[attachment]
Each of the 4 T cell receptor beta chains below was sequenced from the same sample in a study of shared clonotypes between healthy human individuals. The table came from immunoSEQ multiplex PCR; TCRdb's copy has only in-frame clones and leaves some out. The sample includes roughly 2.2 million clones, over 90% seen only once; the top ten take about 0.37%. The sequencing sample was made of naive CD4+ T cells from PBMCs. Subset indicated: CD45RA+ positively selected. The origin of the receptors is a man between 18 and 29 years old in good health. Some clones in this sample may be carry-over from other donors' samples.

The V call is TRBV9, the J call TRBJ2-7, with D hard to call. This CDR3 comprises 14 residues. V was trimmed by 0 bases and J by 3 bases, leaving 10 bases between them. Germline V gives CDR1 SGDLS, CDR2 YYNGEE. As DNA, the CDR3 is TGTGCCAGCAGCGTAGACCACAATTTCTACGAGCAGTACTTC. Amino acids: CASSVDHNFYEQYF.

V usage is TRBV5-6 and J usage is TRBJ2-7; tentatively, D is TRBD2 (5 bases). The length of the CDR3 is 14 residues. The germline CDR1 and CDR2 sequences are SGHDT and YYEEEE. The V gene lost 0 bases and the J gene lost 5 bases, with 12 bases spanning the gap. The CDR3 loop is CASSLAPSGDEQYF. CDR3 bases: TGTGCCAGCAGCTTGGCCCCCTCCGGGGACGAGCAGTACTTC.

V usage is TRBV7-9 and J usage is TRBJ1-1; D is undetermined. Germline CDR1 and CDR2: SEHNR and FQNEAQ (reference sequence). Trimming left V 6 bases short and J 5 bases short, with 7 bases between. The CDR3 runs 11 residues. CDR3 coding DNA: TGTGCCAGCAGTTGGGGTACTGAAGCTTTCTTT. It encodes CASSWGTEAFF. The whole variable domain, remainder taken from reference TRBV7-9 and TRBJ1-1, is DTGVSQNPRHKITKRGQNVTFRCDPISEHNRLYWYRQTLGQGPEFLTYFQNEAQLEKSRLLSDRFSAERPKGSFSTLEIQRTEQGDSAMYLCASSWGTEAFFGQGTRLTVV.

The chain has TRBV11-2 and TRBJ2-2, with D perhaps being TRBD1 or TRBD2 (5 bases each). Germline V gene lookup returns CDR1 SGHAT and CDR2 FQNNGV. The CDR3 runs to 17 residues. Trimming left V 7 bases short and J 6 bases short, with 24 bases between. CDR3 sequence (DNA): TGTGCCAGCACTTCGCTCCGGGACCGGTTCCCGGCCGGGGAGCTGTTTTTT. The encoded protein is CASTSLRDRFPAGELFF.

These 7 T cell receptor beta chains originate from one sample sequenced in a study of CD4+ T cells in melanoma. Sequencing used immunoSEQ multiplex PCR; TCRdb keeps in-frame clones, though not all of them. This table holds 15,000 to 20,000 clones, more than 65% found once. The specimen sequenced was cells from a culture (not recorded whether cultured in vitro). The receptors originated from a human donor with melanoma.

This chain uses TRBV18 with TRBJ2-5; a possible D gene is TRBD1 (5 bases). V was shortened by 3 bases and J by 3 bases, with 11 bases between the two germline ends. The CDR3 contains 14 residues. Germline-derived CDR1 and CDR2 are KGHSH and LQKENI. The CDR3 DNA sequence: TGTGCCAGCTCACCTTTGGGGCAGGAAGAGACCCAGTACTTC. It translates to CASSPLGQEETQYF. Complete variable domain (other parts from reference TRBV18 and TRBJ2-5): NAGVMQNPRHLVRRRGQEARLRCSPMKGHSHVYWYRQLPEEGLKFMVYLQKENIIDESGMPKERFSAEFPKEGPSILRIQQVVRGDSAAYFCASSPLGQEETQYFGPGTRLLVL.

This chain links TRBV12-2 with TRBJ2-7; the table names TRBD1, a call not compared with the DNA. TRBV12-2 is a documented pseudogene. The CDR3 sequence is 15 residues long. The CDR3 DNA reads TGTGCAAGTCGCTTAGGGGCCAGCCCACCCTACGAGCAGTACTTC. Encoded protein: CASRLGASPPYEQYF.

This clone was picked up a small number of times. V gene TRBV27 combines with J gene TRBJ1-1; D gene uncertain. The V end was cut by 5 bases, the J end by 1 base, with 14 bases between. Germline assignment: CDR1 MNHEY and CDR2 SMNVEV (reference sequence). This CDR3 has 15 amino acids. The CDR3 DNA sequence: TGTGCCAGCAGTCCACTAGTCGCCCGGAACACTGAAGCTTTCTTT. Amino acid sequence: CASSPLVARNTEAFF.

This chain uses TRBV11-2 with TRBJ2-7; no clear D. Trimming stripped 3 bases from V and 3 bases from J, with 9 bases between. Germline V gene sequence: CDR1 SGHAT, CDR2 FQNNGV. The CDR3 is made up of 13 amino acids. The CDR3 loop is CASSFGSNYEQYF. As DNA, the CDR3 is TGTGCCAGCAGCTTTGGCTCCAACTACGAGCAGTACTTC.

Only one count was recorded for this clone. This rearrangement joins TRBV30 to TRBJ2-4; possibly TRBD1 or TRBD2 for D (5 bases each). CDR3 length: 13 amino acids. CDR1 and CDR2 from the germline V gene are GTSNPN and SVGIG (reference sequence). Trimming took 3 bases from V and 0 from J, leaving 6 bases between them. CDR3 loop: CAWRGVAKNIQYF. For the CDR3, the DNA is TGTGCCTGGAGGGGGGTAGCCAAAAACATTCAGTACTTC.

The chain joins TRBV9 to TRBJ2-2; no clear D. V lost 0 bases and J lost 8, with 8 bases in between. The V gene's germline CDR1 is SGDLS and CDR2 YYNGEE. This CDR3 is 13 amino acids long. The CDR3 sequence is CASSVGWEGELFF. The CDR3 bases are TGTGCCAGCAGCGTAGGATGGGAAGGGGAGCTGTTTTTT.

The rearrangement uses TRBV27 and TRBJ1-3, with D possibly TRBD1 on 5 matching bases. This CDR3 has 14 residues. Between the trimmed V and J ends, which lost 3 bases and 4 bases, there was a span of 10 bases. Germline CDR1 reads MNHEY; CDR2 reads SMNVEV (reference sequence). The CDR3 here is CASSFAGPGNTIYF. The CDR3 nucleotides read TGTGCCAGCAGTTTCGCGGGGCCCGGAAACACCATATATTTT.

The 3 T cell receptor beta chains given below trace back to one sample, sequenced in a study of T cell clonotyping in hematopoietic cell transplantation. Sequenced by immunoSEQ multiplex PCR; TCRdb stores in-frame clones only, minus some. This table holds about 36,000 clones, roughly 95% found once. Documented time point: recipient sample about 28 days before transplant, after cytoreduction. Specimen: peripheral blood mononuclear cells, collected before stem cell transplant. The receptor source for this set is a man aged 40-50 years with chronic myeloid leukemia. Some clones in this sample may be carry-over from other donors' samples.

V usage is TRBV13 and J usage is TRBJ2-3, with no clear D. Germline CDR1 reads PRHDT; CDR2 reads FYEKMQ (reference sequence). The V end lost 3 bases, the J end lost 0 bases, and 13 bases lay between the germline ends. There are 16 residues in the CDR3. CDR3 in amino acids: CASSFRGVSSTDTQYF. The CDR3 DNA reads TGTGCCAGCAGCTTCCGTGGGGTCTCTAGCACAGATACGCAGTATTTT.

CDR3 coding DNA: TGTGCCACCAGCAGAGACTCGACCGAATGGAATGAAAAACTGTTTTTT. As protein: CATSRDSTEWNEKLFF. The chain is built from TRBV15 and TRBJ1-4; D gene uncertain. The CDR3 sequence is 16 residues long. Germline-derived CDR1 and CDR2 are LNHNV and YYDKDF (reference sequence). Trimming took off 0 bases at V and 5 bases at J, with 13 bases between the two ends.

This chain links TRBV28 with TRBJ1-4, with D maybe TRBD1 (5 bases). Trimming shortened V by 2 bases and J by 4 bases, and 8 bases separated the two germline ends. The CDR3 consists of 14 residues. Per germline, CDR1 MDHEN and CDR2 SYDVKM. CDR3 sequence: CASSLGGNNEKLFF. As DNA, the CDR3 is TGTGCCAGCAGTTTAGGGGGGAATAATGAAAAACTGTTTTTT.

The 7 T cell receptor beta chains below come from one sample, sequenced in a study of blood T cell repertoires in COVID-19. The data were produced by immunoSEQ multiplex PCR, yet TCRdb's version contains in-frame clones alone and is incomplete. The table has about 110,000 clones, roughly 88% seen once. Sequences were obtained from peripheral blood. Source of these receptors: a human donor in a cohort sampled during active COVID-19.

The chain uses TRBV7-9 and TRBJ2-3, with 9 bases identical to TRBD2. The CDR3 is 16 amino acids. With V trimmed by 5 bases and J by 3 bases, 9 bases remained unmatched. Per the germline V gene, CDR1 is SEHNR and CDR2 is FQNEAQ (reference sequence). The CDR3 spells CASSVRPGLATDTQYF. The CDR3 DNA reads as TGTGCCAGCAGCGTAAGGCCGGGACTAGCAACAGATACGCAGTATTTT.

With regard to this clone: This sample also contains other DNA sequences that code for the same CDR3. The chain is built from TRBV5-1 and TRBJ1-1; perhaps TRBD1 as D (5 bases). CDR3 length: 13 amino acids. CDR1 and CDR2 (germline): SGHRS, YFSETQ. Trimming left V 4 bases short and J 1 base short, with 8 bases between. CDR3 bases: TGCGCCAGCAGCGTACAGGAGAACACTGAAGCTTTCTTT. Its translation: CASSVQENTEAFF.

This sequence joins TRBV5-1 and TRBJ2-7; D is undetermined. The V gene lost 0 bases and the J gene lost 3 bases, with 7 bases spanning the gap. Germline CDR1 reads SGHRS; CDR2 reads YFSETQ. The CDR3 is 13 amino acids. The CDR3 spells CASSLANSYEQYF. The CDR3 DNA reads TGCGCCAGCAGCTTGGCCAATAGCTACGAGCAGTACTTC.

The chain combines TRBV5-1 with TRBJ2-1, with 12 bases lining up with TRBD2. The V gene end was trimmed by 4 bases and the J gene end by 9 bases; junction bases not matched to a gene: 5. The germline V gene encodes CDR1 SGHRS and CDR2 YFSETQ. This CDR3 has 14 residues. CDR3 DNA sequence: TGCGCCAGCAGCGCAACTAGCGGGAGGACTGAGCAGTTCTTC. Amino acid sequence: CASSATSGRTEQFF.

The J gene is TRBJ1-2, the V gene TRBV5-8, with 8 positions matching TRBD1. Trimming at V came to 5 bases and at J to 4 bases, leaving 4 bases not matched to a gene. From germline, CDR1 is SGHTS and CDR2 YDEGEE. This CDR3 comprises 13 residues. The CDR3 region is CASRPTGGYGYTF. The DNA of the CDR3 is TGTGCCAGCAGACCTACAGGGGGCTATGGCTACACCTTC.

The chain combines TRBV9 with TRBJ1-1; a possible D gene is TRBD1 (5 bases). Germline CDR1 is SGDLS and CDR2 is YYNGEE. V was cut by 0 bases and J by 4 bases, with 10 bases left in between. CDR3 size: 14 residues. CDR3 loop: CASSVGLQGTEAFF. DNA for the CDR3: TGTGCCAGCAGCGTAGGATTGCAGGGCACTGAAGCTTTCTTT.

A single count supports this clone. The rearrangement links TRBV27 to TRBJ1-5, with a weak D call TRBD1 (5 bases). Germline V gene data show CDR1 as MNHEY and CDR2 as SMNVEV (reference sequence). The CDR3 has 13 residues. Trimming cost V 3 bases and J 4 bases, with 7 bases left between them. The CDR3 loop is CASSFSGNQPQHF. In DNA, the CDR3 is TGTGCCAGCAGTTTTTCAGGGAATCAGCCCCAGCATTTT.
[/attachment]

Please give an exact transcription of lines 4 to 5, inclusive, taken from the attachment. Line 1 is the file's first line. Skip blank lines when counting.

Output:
V usage is TRBV7-9 and J usage is TRBJ1-1; D is undetermined. Germline CDR1 and CDR2: SEHNR and FQNEAQ (reference sequence). Trimming left V 6 bases short and J 5 bases short, with 7 bases between. The CDR3 runs 11 residues. CDR3 coding DNA: TGTGCCAGCAGTTGGGGTACTGAAGCTTTCTTT. It encodes CASSWGTEAFF. The whole variable domain, remainder taken from reference TRBV7-9 and TRBJ1-1, is DTGVSQNPRHKITKRGQNVTFRCDPISEHNRLYWYRQTLGQGPEFLTYFQNEAQLEKSRLLSDRFSAERPKGSFSTLEIQRTEQGDSAMYLCASSWGTEAFFGQGTRLTVV.

The chain has TRBV11-2 and TRBJ2-2, with D perhaps being TRBD1 or TRBD2 (5 bases each). Germline V gene lookup returns CDR1 SGHAT and CDR2 FQNNGV. The CDR3 runs to 17 residues. Trimming left V 7 bases short and J 6 bases short, with 24 bases between. CDR3 sequence (DNA): TGTGCCAGCACTTCGCTCCGGGACCGGTTCCCGGCCGGGGAGCTGTTTTTT. The encoded protein is CASTSLRDRFPAGELFF.